New book! Human Rights and Drug Control: Access to Controlled Essential Medicines in Resource-Constrained Countries

By Marie Elske Gispen, University of Groningen, m.e.c.gispen(at)rug.nl

Globally, millions of people suffer health and socio-economic related problems due to the unavailability of controlled essential medicines such as morphine for pain treatment, which leaves them in disabling and sometimes degrading situations. Controlled essential medicines are medicines included in the World Health Organization’s List of Essential Medicines, and whose active substance is listed under the international drug-control treaties. Their availability and accessibility therefore fall within the remit of both human rights and international drug-control law. Even though the unavailability of controlled essential medicines is generally caused by a multifaceted and complex interplay of factors, the current international drug-control framework paradoxically hinders rather than fosters the access to medicines.

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GLOBAL HEALTH EFFECTS OF THE 2016 U.S. ELECTION

By Dean M. Harris, University of North Carolina at Chapel Hill, USA, Dean_Harris@unc.edu

As I write this, the inauguration of a new U.S. president will be held in a few days. Many people outside the United States might experience the adverse consequences that the U.S. election is likely to have on global public health. At the European Public Health Conference in Vienna shortly after the election, one of the speakers, David Stuckler, described the new U.S. president as a “direct threat to public health.”[1]

In the long run, the political situation in the U.S. will change again. Eventually, the pendulum will swing back to place a higher priority on access to care and global health. But what is likely to happen in the meantime?

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Syria: 2016 was the most dangerous year for health workers

The Syrian American Medical Society (SAMS) has released a new report on the health situation in Syria. Titled The Failure of UN Security Council Resolution 2286 in Preventing Attacks on Healthcare in Syria, this report documents 172 attacks on medical facilities and personnel from June through December 2016, using first-hand testimony and photo documentation from physicians and health workers in Syria.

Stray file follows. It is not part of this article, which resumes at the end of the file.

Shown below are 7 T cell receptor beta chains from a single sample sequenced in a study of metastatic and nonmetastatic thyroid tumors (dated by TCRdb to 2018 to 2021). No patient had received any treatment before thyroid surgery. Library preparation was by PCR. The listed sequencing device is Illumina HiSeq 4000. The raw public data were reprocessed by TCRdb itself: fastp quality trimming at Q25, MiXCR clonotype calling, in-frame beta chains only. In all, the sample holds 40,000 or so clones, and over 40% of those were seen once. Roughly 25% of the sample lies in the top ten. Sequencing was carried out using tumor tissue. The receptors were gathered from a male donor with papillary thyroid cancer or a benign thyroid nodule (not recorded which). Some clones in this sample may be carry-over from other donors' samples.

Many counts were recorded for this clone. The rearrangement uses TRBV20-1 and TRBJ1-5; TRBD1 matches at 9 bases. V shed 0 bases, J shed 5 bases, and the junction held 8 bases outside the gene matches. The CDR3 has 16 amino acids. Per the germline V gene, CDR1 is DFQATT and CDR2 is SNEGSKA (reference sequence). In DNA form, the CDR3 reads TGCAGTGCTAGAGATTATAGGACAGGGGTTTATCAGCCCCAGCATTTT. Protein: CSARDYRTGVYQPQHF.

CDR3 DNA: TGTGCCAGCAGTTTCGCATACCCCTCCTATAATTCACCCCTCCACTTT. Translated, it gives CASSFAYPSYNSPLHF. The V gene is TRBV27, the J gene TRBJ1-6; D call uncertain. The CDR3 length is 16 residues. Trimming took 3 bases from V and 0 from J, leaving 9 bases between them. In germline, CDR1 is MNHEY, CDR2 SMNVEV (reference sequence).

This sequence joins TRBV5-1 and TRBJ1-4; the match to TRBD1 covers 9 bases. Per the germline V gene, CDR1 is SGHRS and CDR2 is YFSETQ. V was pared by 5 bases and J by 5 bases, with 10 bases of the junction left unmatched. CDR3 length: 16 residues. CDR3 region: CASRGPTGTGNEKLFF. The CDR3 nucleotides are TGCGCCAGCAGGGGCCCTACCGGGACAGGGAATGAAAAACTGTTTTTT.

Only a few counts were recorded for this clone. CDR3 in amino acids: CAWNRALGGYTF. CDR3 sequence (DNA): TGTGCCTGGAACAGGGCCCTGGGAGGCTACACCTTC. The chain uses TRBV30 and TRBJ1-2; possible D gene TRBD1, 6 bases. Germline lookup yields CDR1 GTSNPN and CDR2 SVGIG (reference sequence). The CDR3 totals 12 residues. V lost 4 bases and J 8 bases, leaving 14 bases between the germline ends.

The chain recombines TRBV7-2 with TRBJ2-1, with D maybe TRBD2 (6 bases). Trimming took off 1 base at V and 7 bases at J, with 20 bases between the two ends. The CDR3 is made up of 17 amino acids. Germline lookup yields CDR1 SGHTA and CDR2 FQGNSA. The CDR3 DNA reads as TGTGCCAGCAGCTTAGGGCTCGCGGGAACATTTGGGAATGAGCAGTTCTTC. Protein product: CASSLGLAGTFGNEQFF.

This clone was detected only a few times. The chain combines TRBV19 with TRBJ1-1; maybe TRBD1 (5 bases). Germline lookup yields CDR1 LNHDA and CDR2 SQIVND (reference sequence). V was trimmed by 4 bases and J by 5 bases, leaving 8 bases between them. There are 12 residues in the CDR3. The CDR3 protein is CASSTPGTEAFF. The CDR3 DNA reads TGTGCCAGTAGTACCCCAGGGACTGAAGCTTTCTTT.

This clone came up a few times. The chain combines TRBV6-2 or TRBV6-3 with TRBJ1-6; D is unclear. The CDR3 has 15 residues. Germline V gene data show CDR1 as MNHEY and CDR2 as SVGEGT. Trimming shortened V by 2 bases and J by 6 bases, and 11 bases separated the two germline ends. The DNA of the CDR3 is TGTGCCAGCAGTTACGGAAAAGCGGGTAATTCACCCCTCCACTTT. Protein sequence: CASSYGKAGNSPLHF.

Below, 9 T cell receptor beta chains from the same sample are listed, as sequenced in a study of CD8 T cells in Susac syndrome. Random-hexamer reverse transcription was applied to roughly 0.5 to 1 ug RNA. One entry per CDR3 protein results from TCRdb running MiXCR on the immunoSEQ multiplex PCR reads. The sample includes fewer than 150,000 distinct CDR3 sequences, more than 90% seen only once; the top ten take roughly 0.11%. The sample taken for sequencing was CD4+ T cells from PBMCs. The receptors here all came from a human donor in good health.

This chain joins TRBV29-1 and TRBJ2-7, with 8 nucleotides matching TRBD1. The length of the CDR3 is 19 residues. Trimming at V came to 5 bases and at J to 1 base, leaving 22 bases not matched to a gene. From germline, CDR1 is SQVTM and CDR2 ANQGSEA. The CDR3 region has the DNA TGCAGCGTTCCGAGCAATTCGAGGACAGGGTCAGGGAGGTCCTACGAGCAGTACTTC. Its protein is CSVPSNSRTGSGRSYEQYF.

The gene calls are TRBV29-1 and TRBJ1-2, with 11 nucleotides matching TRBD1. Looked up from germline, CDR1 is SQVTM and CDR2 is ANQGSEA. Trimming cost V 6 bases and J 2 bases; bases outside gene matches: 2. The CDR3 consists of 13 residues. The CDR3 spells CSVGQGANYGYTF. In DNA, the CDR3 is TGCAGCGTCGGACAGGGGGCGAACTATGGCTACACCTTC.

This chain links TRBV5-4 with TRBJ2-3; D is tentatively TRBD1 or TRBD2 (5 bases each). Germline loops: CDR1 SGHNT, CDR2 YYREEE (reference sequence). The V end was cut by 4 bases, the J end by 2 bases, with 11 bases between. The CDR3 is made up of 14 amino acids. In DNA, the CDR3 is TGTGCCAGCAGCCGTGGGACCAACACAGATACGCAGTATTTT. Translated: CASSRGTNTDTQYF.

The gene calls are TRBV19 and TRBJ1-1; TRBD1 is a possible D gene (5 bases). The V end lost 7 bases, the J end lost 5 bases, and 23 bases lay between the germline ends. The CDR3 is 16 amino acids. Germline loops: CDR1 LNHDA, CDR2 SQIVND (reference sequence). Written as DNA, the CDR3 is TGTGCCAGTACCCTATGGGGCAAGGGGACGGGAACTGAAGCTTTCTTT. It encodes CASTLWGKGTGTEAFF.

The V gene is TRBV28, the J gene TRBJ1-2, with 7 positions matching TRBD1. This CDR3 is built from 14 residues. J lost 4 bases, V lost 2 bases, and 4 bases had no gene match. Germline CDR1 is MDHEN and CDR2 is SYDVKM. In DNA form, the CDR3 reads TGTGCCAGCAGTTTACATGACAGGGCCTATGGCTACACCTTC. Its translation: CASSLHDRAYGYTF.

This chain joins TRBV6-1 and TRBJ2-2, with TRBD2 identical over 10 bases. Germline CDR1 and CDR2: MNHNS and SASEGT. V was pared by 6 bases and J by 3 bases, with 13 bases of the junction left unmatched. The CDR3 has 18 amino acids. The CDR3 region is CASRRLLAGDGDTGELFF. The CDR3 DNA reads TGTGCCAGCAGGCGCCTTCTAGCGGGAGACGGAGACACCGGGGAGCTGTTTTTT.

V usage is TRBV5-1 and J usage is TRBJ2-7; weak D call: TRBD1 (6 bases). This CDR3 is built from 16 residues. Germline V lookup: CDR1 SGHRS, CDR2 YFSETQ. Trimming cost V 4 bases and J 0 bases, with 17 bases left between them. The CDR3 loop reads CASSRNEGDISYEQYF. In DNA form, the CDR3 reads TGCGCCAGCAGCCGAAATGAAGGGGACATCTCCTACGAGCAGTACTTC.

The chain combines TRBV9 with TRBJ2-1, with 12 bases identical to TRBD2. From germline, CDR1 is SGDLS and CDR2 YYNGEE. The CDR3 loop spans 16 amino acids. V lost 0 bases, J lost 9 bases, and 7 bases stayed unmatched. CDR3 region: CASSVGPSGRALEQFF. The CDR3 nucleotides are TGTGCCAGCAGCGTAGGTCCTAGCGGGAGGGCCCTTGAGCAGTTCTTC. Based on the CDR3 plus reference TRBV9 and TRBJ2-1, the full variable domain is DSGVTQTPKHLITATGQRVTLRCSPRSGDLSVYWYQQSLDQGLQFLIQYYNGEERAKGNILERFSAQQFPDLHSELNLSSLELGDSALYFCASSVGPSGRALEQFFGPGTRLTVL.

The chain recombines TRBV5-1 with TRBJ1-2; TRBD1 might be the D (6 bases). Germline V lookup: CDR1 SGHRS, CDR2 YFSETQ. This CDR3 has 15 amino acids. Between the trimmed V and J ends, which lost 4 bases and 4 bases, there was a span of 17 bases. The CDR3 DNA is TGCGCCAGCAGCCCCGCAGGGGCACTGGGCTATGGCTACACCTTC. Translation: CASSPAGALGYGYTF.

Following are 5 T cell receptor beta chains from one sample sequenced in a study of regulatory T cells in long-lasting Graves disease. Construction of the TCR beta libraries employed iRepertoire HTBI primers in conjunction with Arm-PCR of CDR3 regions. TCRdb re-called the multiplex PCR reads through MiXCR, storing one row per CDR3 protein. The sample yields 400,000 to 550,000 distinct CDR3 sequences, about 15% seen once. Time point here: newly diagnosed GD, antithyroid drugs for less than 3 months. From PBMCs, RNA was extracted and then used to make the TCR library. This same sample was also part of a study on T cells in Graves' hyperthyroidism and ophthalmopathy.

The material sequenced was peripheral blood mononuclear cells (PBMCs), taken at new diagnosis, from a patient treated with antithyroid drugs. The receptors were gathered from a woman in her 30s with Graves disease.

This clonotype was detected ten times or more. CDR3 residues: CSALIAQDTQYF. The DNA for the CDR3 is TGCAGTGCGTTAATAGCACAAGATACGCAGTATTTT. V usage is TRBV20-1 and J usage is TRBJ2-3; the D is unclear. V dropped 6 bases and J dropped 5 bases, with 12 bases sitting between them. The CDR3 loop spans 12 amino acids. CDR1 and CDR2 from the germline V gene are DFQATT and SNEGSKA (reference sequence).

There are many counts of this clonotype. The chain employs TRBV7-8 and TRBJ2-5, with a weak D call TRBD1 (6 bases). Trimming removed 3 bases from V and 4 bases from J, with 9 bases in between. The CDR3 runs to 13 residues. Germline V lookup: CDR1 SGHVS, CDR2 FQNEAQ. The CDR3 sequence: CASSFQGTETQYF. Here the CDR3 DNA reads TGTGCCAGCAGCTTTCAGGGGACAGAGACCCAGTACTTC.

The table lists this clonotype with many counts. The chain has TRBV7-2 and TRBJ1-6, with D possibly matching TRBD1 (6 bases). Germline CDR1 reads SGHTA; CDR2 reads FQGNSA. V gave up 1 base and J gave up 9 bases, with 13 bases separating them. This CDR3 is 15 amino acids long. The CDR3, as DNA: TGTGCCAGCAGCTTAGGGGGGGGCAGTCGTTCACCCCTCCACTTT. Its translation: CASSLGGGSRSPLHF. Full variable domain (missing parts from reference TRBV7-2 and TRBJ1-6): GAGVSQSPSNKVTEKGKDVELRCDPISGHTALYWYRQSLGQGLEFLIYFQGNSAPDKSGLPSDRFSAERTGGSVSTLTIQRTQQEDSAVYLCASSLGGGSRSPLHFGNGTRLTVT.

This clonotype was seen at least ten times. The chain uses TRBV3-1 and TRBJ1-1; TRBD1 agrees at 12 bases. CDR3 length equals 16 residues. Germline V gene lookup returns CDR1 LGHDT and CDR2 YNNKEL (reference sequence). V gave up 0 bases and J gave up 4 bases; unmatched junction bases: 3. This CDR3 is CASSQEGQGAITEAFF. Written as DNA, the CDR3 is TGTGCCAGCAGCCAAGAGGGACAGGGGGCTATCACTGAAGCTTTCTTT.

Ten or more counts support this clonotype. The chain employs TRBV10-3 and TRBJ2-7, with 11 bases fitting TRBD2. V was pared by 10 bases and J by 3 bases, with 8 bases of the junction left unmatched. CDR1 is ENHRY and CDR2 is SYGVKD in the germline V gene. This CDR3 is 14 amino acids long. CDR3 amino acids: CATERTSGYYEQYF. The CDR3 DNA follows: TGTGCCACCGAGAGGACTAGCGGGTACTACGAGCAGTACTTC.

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Global Health Week January 2017

global-health-week

Between 12 and 16 January 2017 the Learning Community Global Health of UMCG organises for students, staff and interested professionals a series of presentations of interest for people who want to know more about developments in global health. We are also happy that the new professor Global Reproductive Health, Prof Jelle Stekelenburg, will give his inaugural lecture this week.

Date: 12 January 2017

Time: 18:00 – 20:00 hrs
Location: Boeringzaal, 3211.0004, UMCG, A.Deusinglaan 1, Groningen. Title: Lessons learned from the Ebola Crisis Global Health Security Agenda, Language: English
Hosted by: LC Global Health, UMCG and Global Health Law Groningen Admission: Free

Two years ago the Ebola crisis in West Africa shocked the world. The disease, which until then only occurred in small remote villages in rural Africa, caused havoc in three countries and disrupted the health system, the social life and even the economy of Sierra Leone, Guinea Conakry and Liberia.

Only when the disease threatened to spread to Europe and Northern America large- scale disease control activities took off and brought the epidemic under control. In response, further measures are being discussed to control the spread of diseases from animals to humans and to get a better grip on surveillance and control of communicable diseases. The Global Health Security Agenda now tries to unite the world in this effort. In order to bring into being a feasible and acceptable programme, we need to draw lessons from the Ebola crisis and from the rebuilding of the health structure in the affected countries. In this we need to consider the human rights and the perspective of the population, holding the key for effective control of communicable diseases.

Speaker 1: Dr Ger Steenbergen, Embassy of the Kingdom of the Netherlands, Ghana: Lessons from the Ebola outbreak in West Africa, call for global solidarity to deal with new health threats of pandemic infectious diseases.
Speaker 2: Dr Ankie van den Broek, Royal Tropical Institute Amsterdam: Building resilient health systems after the Ebola crisis in Sierra Leone and Guinea Conacry. Speaker 3: Prof Brigit Toebes, Global Health Law Groningen, RUG: human rights perspective in Global Health Security

Panel discussion:
Panel moderator: Dr Jaap Koot, dean LC Global Health, UMCG
Panelists: Dr Ger Steenbergen, Dr Ankie van den Broek, Prof Brigit Toebes, Prof Hans Hogerzeil, prof. Global Health, UMCG

Focus of the discussion:
– Is the Global Health Security Agenda a good way to develop resilient health systems for the people and build international collaboration to control infectious diseases?

– Can universities contribute to strengthening the process of the Global Health Security Agenda?